from God, I don’t have to get it from you. It’s great when marriage affirms us
and makes us feel valued, but having God-esteem means it isn’t devastating to
our worth when a marriage doesn’t affirm us or makes us feel good. With
God-esteem I can stand firm in the face of rejection because my spouse’s
momentary distance doesn’t crush my worth.
It is my observation
that this is critical in stepfamilies because rejection and unstable relationships
are so common. If you are a stepparent, for example, you need to know your
identity is in God when your spouse is confused about your needs and is more
attentive to his children than to you. You need to know you have a worth that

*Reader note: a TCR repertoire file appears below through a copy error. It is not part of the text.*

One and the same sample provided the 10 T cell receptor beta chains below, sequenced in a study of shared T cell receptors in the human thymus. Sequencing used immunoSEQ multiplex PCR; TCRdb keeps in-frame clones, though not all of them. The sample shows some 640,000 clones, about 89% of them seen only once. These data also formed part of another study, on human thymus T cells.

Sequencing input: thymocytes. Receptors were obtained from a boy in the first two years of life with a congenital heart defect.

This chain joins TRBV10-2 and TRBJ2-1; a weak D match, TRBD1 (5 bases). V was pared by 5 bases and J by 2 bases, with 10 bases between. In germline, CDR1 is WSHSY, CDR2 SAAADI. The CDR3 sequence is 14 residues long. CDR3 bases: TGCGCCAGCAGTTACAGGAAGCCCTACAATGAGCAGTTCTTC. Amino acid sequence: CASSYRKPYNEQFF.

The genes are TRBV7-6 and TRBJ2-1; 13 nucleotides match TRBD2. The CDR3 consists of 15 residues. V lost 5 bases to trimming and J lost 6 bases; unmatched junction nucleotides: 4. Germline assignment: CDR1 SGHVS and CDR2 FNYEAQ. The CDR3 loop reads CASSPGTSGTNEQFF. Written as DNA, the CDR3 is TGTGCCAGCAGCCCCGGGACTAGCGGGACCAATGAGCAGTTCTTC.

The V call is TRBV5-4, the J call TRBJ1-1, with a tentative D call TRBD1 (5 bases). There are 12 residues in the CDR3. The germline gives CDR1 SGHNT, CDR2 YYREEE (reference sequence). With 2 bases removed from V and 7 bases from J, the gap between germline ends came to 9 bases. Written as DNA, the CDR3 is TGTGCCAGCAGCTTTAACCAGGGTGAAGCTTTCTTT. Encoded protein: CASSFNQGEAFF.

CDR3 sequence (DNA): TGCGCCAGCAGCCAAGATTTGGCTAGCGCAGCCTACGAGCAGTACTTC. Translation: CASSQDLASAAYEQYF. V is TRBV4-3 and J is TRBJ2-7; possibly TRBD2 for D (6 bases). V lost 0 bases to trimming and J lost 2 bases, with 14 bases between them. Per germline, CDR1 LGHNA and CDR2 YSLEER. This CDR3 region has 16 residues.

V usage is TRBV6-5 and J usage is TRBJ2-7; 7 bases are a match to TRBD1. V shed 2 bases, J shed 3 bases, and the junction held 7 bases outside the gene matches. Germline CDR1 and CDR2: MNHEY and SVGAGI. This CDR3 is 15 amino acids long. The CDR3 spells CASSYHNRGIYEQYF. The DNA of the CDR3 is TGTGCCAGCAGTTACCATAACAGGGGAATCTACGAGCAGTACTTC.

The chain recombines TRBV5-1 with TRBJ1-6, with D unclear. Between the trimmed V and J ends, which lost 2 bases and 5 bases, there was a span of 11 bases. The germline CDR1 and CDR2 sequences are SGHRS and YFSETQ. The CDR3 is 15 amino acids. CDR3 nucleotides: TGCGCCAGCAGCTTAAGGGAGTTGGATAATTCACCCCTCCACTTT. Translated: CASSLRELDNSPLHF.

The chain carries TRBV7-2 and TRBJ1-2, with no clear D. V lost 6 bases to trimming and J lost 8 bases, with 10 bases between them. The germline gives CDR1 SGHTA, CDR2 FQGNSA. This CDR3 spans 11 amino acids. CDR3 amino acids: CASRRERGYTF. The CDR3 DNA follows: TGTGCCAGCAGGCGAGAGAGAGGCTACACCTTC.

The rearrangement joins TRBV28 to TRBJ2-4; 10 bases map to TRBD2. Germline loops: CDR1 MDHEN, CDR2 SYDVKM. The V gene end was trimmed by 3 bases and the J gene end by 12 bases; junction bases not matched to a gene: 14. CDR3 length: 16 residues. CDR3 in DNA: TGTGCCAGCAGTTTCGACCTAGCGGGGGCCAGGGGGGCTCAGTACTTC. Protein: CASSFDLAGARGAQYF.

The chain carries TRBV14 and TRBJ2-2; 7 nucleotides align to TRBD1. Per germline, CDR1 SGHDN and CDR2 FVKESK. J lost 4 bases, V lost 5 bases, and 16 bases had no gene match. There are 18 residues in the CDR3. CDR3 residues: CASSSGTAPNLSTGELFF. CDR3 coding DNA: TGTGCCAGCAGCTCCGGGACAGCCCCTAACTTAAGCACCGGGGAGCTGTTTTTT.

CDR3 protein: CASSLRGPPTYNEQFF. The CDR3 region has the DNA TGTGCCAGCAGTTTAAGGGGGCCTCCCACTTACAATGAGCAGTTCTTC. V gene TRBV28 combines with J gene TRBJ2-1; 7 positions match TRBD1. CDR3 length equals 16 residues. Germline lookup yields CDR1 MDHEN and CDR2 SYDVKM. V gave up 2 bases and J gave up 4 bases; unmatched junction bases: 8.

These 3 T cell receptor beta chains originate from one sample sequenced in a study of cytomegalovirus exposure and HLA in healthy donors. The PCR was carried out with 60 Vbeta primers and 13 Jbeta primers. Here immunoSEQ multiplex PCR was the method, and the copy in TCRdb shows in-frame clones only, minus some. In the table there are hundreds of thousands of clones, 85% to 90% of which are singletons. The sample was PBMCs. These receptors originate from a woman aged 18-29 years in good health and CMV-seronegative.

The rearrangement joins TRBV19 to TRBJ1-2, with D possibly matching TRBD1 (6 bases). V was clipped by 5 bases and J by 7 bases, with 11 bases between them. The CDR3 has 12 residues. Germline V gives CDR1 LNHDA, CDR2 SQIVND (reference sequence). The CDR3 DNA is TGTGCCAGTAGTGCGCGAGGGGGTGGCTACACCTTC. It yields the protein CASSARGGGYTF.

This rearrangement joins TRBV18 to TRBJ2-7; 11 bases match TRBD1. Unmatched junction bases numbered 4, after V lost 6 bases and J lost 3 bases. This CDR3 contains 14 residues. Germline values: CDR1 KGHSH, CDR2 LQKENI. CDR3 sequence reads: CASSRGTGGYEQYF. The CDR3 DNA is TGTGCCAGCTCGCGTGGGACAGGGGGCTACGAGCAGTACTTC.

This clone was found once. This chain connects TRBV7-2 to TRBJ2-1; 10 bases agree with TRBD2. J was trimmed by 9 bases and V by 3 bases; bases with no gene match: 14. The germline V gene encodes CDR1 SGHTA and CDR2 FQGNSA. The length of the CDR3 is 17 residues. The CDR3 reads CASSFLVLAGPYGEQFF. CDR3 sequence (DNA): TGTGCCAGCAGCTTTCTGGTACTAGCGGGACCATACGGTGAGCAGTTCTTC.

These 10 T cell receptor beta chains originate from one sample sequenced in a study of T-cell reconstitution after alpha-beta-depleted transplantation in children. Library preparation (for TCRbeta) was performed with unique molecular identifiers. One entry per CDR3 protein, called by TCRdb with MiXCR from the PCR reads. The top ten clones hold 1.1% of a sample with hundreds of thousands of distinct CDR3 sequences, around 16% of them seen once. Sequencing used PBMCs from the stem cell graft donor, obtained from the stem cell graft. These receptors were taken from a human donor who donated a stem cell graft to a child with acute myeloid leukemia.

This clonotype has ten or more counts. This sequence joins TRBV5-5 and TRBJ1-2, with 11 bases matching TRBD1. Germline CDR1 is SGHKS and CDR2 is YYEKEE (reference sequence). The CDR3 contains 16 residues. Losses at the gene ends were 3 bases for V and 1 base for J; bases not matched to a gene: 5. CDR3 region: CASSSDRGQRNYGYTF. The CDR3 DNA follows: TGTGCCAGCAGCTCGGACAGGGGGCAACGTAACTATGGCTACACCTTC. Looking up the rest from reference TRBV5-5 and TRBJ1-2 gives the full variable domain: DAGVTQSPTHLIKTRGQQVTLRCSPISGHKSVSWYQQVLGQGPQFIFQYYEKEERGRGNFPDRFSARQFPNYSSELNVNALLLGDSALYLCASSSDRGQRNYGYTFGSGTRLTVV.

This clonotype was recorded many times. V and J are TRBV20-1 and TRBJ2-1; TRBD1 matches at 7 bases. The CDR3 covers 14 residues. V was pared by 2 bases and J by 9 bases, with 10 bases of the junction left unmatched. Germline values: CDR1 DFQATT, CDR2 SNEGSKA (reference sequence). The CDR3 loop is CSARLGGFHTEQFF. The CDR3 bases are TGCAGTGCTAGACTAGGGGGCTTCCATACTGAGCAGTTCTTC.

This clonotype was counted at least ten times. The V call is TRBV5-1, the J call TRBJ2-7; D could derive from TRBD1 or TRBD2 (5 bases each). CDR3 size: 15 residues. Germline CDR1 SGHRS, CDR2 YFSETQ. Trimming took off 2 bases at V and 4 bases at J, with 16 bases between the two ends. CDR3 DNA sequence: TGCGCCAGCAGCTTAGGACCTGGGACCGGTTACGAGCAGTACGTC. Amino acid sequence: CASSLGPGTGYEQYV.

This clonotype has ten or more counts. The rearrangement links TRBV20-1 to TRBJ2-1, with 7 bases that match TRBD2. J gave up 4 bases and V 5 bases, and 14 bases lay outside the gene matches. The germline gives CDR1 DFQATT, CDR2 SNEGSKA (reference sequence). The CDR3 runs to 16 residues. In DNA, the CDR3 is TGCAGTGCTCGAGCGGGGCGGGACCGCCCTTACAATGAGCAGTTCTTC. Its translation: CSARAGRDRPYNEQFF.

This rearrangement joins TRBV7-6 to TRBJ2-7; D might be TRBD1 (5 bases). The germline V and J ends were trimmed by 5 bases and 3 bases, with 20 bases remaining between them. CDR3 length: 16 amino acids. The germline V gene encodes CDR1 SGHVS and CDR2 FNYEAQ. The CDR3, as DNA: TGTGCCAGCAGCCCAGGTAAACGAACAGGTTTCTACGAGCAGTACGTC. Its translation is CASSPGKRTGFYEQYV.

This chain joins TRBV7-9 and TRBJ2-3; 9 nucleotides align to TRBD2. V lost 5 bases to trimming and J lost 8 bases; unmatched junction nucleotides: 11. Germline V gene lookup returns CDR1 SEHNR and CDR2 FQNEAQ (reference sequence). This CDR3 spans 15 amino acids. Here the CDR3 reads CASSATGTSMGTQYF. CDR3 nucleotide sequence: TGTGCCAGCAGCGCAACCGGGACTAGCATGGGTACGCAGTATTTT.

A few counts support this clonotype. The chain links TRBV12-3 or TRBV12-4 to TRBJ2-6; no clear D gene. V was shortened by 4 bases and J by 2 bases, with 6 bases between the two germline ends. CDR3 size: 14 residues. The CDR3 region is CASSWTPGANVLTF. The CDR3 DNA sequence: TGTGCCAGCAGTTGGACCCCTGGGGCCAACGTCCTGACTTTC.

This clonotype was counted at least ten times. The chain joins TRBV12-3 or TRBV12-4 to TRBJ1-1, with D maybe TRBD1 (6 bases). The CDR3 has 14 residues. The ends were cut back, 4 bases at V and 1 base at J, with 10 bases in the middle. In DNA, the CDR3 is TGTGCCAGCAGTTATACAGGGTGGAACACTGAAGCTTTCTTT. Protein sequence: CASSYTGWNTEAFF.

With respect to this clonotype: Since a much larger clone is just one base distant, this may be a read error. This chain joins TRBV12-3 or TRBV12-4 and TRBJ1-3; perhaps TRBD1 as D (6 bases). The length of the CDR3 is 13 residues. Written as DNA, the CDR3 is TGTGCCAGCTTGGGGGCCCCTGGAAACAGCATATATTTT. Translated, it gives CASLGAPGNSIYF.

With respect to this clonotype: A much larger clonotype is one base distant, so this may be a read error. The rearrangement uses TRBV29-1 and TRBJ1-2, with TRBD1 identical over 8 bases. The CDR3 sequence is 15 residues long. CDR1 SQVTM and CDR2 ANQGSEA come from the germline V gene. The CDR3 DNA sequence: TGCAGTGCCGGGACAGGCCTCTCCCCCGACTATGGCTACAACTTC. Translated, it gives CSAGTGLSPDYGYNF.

cannot be taken away when a stepchild repeatedly ignores your attempts to join
the family or refuses to even acknowledge your presence in the room. And a
biological parent needs a healthy dose of God-esteem when her adolescent
children choose to live in the other household. Without question such a
transition will bring tremendous loss and sadness. But it doesn’t define your
identity or your worth—God does. People in stepfamilies need to know the source
of their worth. It makes enduring the journey so much easier.
TO ONE ANOTHER
Building a marriage that can thrive in
the stepfamily home requires two solidly committed disciples of Christ and a
healthy couple relationship. It is imperative that stepfamily couples learn all
they can about healthy marital relationships and give constant attention and